A massive aircraft carrier has arrived in the Moray Firth as part of gruelling shakedown tests before joining the military’s front line.
HMS Queen Elizabeth is the largest warship ever built for the Royal Navy – costing more than £3.1billion to construct.
Since being launched last week the huge vessel has completed a series of manoeuvres in the Firth of Forth, near where she was built in Rosyth.
And yesterday the 920ft aircraft carrier circumnavigated the north-east coast en route north to conduct tests.
Excitement built as the heavily-armed warship powered through the North Sea past Aberdeen and Peterhead and on to the Moray Firth.
A series of turns were completed on the journey as the newly-christened ship shared the North Sea with fishing boats.
It is understood the crews will conduct six weeks of tests in the Moray Firth before returning to Rosyth for planned engineering work.
Once fully staffed the decks will be able to accommodate up to 40 aircraft, which will be cared for by a crew of nearly 1,000.
Merlin helicopters from 820 Naval Air Squadron have already completed an exercise in Scotland to prepare themselves to be the first to be stationed on the carrier.
Stan Barber, chief executive of military heritage centre Morayvia, believes the arrival of HMS Queen Elizabeth will cause a stir in the area.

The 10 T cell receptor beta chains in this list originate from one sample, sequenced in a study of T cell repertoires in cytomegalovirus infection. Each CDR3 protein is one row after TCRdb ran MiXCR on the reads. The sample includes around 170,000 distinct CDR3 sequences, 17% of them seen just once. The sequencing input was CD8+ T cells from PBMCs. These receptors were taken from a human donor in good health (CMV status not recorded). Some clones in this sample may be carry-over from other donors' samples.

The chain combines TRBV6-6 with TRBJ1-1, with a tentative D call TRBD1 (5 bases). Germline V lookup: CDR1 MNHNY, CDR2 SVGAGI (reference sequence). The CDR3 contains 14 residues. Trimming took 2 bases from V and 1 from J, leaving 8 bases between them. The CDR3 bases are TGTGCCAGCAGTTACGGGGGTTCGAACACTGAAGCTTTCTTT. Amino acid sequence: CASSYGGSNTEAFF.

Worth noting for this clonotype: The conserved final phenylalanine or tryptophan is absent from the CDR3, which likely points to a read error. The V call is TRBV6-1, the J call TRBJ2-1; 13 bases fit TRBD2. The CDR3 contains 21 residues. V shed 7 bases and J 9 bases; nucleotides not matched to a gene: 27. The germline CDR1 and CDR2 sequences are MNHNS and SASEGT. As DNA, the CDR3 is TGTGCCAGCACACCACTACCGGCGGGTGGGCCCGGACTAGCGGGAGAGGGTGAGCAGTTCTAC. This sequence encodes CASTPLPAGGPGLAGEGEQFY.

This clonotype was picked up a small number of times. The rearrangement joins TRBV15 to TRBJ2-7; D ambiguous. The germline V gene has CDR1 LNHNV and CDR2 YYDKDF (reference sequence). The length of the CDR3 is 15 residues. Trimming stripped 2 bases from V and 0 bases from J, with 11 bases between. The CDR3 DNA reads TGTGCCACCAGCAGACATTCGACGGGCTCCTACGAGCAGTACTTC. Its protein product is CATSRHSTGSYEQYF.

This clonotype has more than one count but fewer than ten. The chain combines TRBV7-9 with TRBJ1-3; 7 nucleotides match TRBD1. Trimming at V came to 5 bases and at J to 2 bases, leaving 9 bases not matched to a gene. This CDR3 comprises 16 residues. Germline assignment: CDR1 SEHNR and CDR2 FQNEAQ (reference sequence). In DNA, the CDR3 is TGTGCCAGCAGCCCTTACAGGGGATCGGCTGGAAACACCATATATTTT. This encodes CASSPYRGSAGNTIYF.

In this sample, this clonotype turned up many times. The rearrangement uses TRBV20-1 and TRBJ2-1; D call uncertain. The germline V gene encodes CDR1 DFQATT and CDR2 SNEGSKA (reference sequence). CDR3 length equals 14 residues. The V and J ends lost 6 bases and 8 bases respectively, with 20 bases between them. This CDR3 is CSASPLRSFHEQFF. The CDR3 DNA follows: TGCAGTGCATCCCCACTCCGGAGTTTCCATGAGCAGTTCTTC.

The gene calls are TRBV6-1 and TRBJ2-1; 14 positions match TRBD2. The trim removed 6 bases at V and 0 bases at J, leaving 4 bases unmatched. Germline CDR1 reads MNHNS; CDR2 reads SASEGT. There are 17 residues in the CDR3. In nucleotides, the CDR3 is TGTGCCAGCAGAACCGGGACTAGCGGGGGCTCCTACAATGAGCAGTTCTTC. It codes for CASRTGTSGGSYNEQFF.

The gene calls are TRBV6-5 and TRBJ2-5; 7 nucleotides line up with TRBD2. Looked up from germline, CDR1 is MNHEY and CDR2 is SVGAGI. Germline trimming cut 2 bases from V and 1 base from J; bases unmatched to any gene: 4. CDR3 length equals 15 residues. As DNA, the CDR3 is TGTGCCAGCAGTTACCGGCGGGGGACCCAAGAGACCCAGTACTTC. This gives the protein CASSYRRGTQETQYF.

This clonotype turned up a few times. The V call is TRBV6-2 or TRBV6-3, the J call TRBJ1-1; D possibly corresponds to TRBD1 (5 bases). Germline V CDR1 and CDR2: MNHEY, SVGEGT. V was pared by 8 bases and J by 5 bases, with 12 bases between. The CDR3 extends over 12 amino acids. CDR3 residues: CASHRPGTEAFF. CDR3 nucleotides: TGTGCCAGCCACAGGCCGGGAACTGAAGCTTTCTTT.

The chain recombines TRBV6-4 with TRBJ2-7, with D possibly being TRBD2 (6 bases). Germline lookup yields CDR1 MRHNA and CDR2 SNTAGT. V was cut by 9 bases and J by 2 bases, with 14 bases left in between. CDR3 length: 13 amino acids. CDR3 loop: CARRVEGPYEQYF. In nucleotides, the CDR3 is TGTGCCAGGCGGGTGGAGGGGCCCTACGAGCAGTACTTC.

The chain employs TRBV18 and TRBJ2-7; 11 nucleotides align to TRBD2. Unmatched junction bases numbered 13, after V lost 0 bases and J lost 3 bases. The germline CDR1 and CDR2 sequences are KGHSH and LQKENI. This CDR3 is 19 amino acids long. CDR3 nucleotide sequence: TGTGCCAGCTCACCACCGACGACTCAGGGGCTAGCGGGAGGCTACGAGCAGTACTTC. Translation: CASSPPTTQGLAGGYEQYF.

He said: “I think there will be a lot of interest in it. It’s certainly something unusual in this part of the world in recent times. It’s been a while since we had a carrier here too.
“At the moment the ship is one-of-a-kind so a lot of people will be keen to see it. You certainly see a lot of enthusiasts at RAF Lossiemouth when the Joint Warrior exercises are on. I imagine this would be the same.”
HMS Queen Elizabeth is due to enter service with the Navy next year and will be based at Portsmouth with its sister ship – the HMS Prince of Wales, which is due to be launched before the end of the year.
Once fully commissioned the carrier will also have Chinook helicopters and F-35 fighter jets on board.